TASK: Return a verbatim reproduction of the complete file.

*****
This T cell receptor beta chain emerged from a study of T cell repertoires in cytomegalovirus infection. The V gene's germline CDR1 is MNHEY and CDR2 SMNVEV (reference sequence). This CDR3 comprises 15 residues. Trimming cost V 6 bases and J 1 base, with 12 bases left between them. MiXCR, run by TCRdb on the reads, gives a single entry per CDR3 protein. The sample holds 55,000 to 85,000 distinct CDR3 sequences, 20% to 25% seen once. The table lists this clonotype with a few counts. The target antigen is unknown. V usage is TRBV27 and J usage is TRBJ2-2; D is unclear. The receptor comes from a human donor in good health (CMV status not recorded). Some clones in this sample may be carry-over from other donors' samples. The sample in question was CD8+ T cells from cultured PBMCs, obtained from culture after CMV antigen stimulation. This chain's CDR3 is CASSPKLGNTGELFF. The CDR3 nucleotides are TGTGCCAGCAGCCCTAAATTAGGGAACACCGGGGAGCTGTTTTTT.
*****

This T cell receptor beta chain emerged from a study of T cell repertoires in cytomegalovirus infection. The V gene's germline CDR1 is MNHEY and CDR2 SMNVEV (reference sequence). This CDR3 comprises 15 residues. Trimming cost V 6 bases and J 1 base, with 12 bases left between them. MiXCR, run by TCRdb on the reads, gives a single entry per CDR3 protein. The sample holds 55,000 to 85,000 distinct CDR3 sequences, 20% to 25% seen once. The table lists this clonotype with a few counts. The target antigen is unknown. V usage is TRBV27 and J usage is TRBJ2-2; D is unclear. The receptor comes from a human donor in good health (CMV status not recorded). Some clones in this sample may be carry-over from other donors' samples. The sample in question was CD8+ T cells from cultured PBMCs, obtained from culture after CMV antigen stimulation. This chain's CDR3 is CASSPKLGNTGELFF. The CDR3 nucleotides are TGTGCCAGCAGCCCTAAATTAGGGAACACCGGGGAGCTGTTTTTT.